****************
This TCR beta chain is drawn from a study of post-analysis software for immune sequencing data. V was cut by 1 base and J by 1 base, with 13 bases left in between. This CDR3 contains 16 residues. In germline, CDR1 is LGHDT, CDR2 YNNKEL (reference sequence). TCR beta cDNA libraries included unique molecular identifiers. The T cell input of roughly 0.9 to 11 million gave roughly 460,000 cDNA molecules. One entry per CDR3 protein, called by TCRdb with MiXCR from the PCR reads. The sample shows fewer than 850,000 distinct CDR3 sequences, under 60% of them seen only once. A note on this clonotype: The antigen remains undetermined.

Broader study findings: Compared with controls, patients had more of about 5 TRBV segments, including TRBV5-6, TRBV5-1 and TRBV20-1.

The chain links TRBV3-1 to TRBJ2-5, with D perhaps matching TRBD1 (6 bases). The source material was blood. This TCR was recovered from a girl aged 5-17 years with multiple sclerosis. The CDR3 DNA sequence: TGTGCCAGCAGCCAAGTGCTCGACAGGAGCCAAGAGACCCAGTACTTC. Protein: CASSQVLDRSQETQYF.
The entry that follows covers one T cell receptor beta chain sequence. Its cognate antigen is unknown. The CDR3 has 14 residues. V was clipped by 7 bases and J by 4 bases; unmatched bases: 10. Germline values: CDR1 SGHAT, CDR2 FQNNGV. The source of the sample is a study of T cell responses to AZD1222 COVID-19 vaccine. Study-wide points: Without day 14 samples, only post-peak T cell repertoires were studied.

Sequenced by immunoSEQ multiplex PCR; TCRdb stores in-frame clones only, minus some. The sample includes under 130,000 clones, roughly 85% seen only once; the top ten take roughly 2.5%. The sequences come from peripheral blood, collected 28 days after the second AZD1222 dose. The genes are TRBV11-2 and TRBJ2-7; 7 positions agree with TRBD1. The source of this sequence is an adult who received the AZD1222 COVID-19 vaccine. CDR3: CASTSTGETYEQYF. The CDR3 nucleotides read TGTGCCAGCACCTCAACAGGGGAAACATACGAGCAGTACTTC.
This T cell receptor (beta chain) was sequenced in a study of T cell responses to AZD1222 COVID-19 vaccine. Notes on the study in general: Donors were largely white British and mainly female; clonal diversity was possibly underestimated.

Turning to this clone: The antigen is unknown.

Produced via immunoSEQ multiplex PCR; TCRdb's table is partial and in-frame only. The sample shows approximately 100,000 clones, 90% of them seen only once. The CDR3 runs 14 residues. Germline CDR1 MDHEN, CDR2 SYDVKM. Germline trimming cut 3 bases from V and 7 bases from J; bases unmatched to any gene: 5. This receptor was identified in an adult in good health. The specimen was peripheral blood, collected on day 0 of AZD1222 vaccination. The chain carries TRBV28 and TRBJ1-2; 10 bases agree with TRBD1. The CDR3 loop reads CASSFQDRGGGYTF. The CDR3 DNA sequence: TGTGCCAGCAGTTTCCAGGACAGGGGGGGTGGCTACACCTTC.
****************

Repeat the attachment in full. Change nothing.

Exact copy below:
This TCR beta chain is drawn from a study of post-analysis software for immune sequencing data. V was cut by 1 base and J by 1 base, with 13 bases left in between. This CDR3 contains 16 residues. In germline, CDR1 is LGHDT, CDR2 YNNKEL (reference sequence). TCR beta cDNA libraries included unique molecular identifiers. The T cell input of roughly 0.9 to 11 million gave roughly 460,000 cDNA molecules. One entry per CDR3 protein, called by TCRdb with MiXCR from the PCR reads. The sample shows fewer than 850,000 distinct CDR3 sequences, under 60% of them seen only once. A note on this clonotype: The antigen remains undetermined.

Broader study findings: Compared with controls, patients had more of about 5 TRBV segments, including TRBV5-6, TRBV5-1 and TRBV20-1.

The chain links TRBV3-1 to TRBJ2-5, with D perhaps matching TRBD1 (6 bases). The source material was blood. This TCR was recovered from a girl aged 5-17 years with multiple sclerosis. The CDR3 DNA sequence: TGTGCCAGCAGCCAAGTGCTCGACAGGAGCCAAGAGACCCAGTACTTC. Protein: CASSQVLDRSQETQYF.
The entry that follows covers one T cell receptor beta chain sequence. Its cognate antigen is unknown. The CDR3 has 14 residues. V was clipped by 7 bases and J by 4 bases; unmatched bases: 10. Germline values: CDR1 SGHAT, CDR2 FQNNGV. The source of the sample is a study of T cell responses to AZD1222 COVID-19 vaccine. Study-wide points: Without day 14 samples, only post-peak T cell repertoires were studied.

Sequenced by immunoSEQ multiplex PCR; TCRdb stores in-frame clones only, minus some. The sample includes under 130,000 clones, roughly 85% seen only once; the top ten take roughly 2.5%. The sequences come from peripheral blood, collected 28 days after the second AZD1222 dose. The genes are TRBV11-2 and TRBJ2-7; 7 positions agree with TRBD1. The source of this sequence is an adult who received the AZD1222 COVID-19 vaccine. CDR3: CASTSTGETYEQYF. The CDR3 nucleotides read TGTGCCAGCACCTCAACAGGGGAAACATACGAGCAGTACTTC.
This T cell receptor (beta chain) was sequenced in a study of T cell responses to AZD1222 COVID-19 vaccine. Notes on the study in general: Donors were largely white British and mainly female; clonal diversity was possibly underestimated.

Turning to this clone: The antigen is unknown.

Produced via immunoSEQ multiplex PCR; TCRdb's table is partial and in-frame only. The sample shows approximately 100,000 clones, 90% of them seen only once. The CDR3 runs 14 residues. Germline CDR1 MDHEN, CDR2 SYDVKM. Germline trimming cut 3 bases from V and 7 bases from J; bases unmatched to any gene: 5. This receptor was identified in an adult in good health. The specimen was peripheral blood, collected on day 0 of AZD1222 vaccination. The chain carries TRBV28 and TRBJ1-2; 10 bases agree with TRBD1. The CDR3 loop reads CASSFQDRGGGYTF. The CDR3 DNA sequence: TGTGCCAGCAGTTTCCAGGACAGGGGGGGTGGCTACACCTTC.